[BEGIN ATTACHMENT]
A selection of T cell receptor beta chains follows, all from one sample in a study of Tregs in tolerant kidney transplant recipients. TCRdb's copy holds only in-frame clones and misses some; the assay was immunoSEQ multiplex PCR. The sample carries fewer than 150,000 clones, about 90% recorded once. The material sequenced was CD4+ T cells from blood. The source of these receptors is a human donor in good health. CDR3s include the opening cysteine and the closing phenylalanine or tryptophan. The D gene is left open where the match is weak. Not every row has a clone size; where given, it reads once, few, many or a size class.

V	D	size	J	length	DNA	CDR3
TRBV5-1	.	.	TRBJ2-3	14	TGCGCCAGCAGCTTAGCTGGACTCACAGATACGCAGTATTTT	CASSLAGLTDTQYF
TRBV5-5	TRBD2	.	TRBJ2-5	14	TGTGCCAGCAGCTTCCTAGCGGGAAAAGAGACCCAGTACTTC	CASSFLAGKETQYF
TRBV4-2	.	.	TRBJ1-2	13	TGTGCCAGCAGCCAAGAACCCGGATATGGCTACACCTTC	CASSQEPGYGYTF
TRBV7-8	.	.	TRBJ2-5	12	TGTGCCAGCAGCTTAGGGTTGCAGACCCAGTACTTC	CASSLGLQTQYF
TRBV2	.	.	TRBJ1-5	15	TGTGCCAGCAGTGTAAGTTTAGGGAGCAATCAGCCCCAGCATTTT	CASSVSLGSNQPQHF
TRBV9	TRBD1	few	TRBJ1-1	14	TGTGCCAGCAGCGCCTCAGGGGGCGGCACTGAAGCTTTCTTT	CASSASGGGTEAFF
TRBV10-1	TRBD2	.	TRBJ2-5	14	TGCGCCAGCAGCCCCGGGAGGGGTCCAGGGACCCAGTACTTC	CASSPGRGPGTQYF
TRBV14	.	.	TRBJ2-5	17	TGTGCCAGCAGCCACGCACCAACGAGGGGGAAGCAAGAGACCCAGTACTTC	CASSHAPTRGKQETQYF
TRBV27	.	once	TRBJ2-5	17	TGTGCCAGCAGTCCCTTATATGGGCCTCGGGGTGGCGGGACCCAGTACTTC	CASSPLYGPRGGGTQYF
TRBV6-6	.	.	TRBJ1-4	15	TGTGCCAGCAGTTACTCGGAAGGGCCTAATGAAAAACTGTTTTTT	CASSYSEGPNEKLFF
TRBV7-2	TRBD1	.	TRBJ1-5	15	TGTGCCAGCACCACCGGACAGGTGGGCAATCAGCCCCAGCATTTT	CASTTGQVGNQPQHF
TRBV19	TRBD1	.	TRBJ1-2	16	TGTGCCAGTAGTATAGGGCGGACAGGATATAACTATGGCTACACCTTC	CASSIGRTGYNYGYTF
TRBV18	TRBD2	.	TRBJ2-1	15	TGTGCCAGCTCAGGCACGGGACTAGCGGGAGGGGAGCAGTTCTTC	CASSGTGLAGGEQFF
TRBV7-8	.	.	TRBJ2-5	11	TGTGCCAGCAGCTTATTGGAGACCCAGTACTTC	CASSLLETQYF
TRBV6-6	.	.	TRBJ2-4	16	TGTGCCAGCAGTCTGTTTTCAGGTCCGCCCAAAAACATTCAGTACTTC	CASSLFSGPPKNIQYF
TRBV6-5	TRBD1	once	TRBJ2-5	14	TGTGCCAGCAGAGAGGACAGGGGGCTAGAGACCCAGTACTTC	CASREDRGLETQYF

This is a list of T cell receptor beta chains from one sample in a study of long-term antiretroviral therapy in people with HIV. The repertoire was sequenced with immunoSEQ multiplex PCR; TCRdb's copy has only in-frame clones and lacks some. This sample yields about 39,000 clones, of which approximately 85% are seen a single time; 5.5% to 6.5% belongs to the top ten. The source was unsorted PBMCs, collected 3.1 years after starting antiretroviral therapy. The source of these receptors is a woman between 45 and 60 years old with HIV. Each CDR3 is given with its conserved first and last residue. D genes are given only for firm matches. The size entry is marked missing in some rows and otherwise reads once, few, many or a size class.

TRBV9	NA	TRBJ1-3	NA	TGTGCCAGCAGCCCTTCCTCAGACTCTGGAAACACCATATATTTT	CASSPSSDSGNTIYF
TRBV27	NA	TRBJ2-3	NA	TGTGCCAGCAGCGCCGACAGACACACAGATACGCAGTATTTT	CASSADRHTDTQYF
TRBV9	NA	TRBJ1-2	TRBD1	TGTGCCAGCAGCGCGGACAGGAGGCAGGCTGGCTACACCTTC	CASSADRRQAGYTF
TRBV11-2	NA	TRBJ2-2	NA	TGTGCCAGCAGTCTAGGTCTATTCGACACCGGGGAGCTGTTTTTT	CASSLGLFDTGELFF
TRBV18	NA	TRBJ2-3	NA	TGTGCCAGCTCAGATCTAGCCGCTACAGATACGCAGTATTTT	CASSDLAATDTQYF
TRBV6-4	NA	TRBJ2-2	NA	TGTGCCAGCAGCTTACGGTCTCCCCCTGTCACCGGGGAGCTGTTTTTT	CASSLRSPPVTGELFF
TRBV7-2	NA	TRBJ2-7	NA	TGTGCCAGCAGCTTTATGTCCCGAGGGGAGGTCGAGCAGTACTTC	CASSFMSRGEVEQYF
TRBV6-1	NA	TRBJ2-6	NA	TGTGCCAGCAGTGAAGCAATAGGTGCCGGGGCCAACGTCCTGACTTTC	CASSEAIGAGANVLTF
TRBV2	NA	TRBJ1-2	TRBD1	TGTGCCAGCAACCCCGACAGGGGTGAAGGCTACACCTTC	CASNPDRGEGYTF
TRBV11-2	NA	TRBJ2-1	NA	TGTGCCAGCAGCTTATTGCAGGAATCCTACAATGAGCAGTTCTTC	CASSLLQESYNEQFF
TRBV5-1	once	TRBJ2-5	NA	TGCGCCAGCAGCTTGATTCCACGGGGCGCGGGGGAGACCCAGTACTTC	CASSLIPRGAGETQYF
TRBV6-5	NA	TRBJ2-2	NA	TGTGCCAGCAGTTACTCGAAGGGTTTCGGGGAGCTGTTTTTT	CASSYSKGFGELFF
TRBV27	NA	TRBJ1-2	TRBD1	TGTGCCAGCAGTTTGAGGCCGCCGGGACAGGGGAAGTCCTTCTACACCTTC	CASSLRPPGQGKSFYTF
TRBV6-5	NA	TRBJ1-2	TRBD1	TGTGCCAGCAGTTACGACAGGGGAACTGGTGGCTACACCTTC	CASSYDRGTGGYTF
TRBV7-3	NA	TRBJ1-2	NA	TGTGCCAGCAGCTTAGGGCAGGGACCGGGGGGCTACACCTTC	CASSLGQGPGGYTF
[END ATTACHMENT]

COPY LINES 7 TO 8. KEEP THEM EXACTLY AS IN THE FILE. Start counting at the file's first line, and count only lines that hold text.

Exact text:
TRBV2	.	.	TRBJ1-5	15	TGTGCCAGCAGTGTAAGTTTAGGGAGCAATCAGCCCCAGCATTTT	CASSVSLGSNQPQHF
TRBV9	TRBD1	few	TRBJ1-1	14	TGTGCCAGCAGCGCCTCAGGGGGCGGCACTGAAGCTTTCTTT	CASSASGGGTEAFF